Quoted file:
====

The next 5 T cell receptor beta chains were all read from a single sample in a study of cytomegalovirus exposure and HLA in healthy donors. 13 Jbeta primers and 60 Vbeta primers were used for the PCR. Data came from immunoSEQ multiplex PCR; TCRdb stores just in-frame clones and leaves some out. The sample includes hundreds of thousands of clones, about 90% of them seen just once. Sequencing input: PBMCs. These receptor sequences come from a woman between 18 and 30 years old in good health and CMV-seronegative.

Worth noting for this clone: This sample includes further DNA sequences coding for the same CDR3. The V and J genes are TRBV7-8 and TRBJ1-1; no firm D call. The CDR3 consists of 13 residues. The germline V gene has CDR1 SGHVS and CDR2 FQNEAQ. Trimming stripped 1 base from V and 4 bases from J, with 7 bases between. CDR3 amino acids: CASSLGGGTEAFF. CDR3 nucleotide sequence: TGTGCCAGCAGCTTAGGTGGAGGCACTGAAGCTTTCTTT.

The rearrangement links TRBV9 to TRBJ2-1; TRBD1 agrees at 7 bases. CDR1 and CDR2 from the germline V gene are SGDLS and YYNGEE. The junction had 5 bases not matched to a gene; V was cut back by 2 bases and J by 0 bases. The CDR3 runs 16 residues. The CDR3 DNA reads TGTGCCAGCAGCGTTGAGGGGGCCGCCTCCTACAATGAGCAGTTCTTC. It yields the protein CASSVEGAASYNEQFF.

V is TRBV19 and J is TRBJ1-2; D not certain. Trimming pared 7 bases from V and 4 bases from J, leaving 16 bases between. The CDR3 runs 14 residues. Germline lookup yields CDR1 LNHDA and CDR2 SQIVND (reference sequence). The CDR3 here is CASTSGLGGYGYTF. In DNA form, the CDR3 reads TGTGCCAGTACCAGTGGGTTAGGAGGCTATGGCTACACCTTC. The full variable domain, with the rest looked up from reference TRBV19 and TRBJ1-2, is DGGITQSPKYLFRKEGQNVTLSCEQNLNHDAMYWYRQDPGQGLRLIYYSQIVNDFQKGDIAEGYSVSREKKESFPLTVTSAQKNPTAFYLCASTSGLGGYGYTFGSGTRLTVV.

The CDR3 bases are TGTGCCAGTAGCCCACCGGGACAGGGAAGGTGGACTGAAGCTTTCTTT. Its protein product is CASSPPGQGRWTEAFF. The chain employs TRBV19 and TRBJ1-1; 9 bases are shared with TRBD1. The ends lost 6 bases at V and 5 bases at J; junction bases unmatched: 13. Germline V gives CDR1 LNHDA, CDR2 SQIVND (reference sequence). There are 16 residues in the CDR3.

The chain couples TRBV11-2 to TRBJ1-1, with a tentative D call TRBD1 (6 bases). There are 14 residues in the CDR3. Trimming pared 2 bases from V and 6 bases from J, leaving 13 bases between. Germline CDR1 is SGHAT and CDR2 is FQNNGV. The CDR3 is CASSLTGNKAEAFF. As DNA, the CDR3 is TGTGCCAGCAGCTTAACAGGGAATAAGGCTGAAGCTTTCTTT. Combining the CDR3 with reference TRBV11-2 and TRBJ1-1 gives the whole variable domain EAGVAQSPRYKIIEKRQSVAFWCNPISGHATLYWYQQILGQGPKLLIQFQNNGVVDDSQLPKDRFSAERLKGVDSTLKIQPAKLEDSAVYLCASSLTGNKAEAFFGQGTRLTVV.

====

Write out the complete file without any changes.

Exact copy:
The next 5 T cell receptor beta chains were all read from a single sample in a study of cytomegalovirus exposure and HLA in healthy donors. 13 Jbeta primers and 60 Vbeta primers were used for the PCR. Data came from immunoSEQ multiplex PCR; TCRdb stores just in-frame clones and leaves some out. The sample includes hundreds of thousands of clones, about 90% of them seen just once. Sequencing input: PBMCs. These receptor sequences come from a woman between 18 and 30 years old in good health and CMV-seronegative.

Worth noting for this clone: This sample includes further DNA sequences coding for the same CDR3. The V and J genes are TRBV7-8 and TRBJ1-1; no firm D call. The CDR3 consists of 13 residues. The germline V gene has CDR1 SGHVS and CDR2 FQNEAQ. Trimming stripped 1 base from V and 4 bases from J, with 7 bases between. CDR3 amino acids: CASSLGGGTEAFF. CDR3 nucleotide sequence: TGTGCCAGCAGCTTAGGTGGAGGCACTGAAGCTTTCTTT.

The rearrangement links TRBV9 to TRBJ2-1; TRBD1 agrees at 7 bases. CDR1 and CDR2 from the germline V gene are SGDLS and YYNGEE. The junction had 5 bases not matched to a gene; V was cut back by 2 bases and J by 0 bases. The CDR3 runs 16 residues. The CDR3 DNA reads TGTGCCAGCAGCGTTGAGGGGGCCGCCTCCTACAATGAGCAGTTCTTC. It yields the protein CASSVEGAASYNEQFF.

V is TRBV19 and J is TRBJ1-2; D not certain. Trimming pared 7 bases from V and 4 bases from J, leaving 16 bases between. The CDR3 runs 14 residues. Germline lookup yields CDR1 LNHDA and CDR2 SQIVND (reference sequence). The CDR3 here is CASTSGLGGYGYTF. In DNA form, the CDR3 reads TGTGCCAGTACCAGTGGGTTAGGAGGCTATGGCTACACCTTC. The full variable domain, with the rest looked up from reference TRBV19 and TRBJ1-2, is DGGITQSPKYLFRKEGQNVTLSCEQNLNHDAMYWYRQDPGQGLRLIYYSQIVNDFQKGDIAEGYSVSREKKESFPLTVTSAQKNPTAFYLCASTSGLGGYGYTFGSGTRLTVV.

The CDR3 bases are TGTGCCAGTAGCCCACCGGGACAGGGAAGGTGGACTGAAGCTTTCTTT. Its protein product is CASSPPGQGRWTEAFF. The chain employs TRBV19 and TRBJ1-1; 9 bases are shared with TRBD1. The ends lost 6 bases at V and 5 bases at J; junction bases unmatched: 13. Germline V gives CDR1 LNHDA, CDR2 SQIVND (reference sequence). There are 16 residues in the CDR3.

The chain couples TRBV11-2 to TRBJ1-1, with a tentative D call TRBD1 (6 bases). There are 14 residues in the CDR3. Trimming pared 2 bases from V and 6 bases from J, leaving 13 bases between. Germline CDR1 is SGHAT and CDR2 is FQNNGV. The CDR3 is CASSLTGNKAEAFF. As DNA, the CDR3 is TGTGCCAGCAGCTTAACAGGGAATAAGGCTGAAGCTTTCTTT. Combining the CDR3 with reference TRBV11-2 and TRBJ1-1 gives the whole variable domain EAGVAQSPRYKIIEKRQSVAFWCNPISGHATLYWYQQILGQGPKLLIQFQNNGVVDDSQLPKDRFSAERLKGVDSTLKIQPAKLEDSAVYLCASSLTGNKAEAFFGQGTRLTVV.